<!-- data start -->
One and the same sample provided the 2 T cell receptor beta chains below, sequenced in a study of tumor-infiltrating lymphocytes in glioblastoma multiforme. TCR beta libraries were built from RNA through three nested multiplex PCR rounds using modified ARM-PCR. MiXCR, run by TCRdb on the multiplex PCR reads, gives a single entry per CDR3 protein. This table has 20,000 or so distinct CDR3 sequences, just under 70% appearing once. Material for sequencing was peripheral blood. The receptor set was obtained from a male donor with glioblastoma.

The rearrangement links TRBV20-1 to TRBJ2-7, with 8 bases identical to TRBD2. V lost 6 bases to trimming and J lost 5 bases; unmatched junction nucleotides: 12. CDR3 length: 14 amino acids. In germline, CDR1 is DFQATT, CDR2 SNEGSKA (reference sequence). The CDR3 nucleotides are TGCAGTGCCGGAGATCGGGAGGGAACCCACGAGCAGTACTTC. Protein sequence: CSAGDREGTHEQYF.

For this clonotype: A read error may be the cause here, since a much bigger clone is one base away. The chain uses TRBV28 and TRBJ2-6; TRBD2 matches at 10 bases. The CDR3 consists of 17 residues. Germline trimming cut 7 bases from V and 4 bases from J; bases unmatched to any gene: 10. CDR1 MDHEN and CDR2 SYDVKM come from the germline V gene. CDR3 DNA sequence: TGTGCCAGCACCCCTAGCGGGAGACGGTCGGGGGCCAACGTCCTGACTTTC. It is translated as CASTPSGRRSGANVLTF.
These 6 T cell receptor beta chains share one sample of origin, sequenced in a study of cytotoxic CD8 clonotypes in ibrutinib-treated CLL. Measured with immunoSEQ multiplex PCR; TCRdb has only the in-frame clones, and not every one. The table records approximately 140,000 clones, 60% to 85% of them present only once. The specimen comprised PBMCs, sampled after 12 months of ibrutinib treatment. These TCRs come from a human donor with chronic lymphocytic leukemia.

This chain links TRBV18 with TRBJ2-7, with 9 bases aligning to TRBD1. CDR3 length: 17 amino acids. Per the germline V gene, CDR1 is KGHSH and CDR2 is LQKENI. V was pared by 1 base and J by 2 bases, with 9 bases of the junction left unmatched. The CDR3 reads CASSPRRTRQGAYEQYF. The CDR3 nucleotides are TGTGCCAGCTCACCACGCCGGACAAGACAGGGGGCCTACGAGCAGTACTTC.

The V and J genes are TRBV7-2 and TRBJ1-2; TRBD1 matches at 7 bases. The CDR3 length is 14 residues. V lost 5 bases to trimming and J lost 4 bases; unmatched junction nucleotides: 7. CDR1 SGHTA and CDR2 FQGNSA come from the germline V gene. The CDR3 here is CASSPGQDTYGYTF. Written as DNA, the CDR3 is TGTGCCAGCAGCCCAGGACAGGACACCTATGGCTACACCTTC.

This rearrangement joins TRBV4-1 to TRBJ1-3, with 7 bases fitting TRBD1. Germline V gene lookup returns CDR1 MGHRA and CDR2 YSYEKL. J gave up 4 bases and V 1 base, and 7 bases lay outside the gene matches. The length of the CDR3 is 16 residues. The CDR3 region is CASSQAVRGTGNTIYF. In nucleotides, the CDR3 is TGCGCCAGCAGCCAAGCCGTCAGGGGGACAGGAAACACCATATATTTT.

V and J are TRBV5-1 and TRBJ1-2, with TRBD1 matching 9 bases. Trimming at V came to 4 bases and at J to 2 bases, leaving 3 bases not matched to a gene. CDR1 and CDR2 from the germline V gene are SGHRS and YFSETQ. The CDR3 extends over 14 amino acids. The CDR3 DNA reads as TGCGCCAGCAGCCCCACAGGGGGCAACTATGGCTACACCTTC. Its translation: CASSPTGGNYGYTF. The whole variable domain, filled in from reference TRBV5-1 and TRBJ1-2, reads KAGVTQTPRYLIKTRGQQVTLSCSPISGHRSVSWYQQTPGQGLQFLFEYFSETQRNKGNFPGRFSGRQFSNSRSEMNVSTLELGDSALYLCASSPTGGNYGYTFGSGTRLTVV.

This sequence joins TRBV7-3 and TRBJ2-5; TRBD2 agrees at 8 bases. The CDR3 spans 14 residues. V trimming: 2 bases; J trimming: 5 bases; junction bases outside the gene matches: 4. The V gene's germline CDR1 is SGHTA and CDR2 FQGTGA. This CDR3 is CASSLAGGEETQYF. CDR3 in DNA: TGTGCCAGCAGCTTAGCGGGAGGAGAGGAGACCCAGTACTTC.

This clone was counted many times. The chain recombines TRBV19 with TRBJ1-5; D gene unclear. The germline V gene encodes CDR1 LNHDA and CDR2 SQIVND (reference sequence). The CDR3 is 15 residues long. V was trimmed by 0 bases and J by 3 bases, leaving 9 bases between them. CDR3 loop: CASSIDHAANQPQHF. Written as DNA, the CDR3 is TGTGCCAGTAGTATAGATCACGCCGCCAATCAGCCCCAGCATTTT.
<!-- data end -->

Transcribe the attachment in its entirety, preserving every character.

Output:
One and the same sample provided the 2 T cell receptor beta chains below, sequenced in a study of tumor-infiltrating lymphocytes in glioblastoma multiforme. TCR beta libraries were built from RNA through three nested multiplex PCR rounds using modified ARM-PCR. MiXCR, run by TCRdb on the multiplex PCR reads, gives a single entry per CDR3 protein. This table has 20,000 or so distinct CDR3 sequences, just under 70% appearing once. Material for sequencing was peripheral blood. The receptor set was obtained from a male donor with glioblastoma.

The rearrangement links TRBV20-1 to TRBJ2-7, with 8 bases identical to TRBD2. V lost 6 bases to trimming and J lost 5 bases; unmatched junction nucleotides: 12. CDR3 length: 14 amino acids. In germline, CDR1 is DFQATT, CDR2 SNEGSKA (reference sequence). The CDR3 nucleotides are TGCAGTGCCGGAGATCGGGAGGGAACCCACGAGCAGTACTTC. Protein sequence: CSAGDREGTHEQYF.

For this clonotype: A read error may be the cause here, since a much bigger clone is one base away. The chain uses TRBV28 and TRBJ2-6; TRBD2 matches at 10 bases. The CDR3 consists of 17 residues. Germline trimming cut 7 bases from V and 4 bases from J; bases unmatched to any gene: 10. CDR1 MDHEN and CDR2 SYDVKM come from the germline V gene. CDR3 DNA sequence: TGTGCCAGCACCCCTAGCGGGAGACGGTCGGGGGCCAACGTCCTGACTTTC. It is translated as CASTPSGRRSGANVLTF.
These 6 T cell receptor beta chains share one sample of origin, sequenced in a study of cytotoxic CD8 clonotypes in ibrutinib-treated CLL. Measured with immunoSEQ multiplex PCR; TCRdb has only the in-frame clones, and not every one. The table records approximately 140,000 clones, 60% to 85% of them present only once. The specimen comprised PBMCs, sampled after 12 months of ibrutinib treatment. These TCRs come from a human donor with chronic lymphocytic leukemia.

This chain links TRBV18 with TRBJ2-7, with 9 bases aligning to TRBD1. CDR3 length: 17 amino acids. Per the germline V gene, CDR1 is KGHSH and CDR2 is LQKENI. V was pared by 1 base and J by 2 bases, with 9 bases of the junction left unmatched. The CDR3 reads CASSPRRTRQGAYEQYF. The CDR3 nucleotides are TGTGCCAGCTCACCACGCCGGACAAGACAGGGGGCCTACGAGCAGTACTTC.

The V and J genes are TRBV7-2 and TRBJ1-2; TRBD1 matches at 7 bases. The CDR3 length is 14 residues. V lost 5 bases to trimming and J lost 4 bases; unmatched junction nucleotides: 7. CDR1 SGHTA and CDR2 FQGNSA come from the germline V gene. The CDR3 here is CASSPGQDTYGYTF. Written as DNA, the CDR3 is TGTGCCAGCAGCCCAGGACAGGACACCTATGGCTACACCTTC.

This rearrangement joins TRBV4-1 to TRBJ1-3, with 7 bases fitting TRBD1. Germline V gene lookup returns CDR1 MGHRA and CDR2 YSYEKL. J gave up 4 bases and V 1 base, and 7 bases lay outside the gene matches. The length of the CDR3 is 16 residues. The CDR3 region is CASSQAVRGTGNTIYF. In nucleotides, the CDR3 is TGCGCCAGCAGCCAAGCCGTCAGGGGGACAGGAAACACCATATATTTT.

V and J are TRBV5-1 and TRBJ1-2, with TRBD1 matching 9 bases. Trimming at V came to 4 bases and at J to 2 bases, leaving 3 bases not matched to a gene. CDR1 and CDR2 from the germline V gene are SGHRS and YFSETQ. The CDR3 extends over 14 amino acids. The CDR3 DNA reads as TGCGCCAGCAGCCCCACAGGGGGCAACTATGGCTACACCTTC. Its translation: CASSPTGGNYGYTF. The whole variable domain, filled in from reference TRBV5-1 and TRBJ1-2, reads KAGVTQTPRYLIKTRGQQVTLSCSPISGHRSVSWYQQTPGQGLQFLFEYFSETQRNKGNFPGRFSGRQFSNSRSEMNVSTLELGDSALYLCASSPTGGNYGYTFGSGTRLTVV.

This sequence joins TRBV7-3 and TRBJ2-5; TRBD2 agrees at 8 bases. The CDR3 spans 14 residues. V trimming: 2 bases; J trimming: 5 bases; junction bases outside the gene matches: 4. The V gene's germline CDR1 is SGHTA and CDR2 FQGTGA. This CDR3 is CASSLAGGEETQYF. CDR3 in DNA: TGTGCCAGCAGCTTAGCGGGAGGAGAGGAGACCCAGTACTTC.

This clone was counted many times. The chain recombines TRBV19 with TRBJ1-5; D gene unclear. The germline V gene encodes CDR1 LNHDA and CDR2 SQIVND (reference sequence). The CDR3 is 15 residues long. V was trimmed by 0 bases and J by 3 bases, leaving 9 bases between them. CDR3 loop: CASSIDHAANQPQHF. Written as DNA, the CDR3 is TGTGCCAGTAGTATAGATCACGCCGCCAATCAGCCCCAGCATTTT.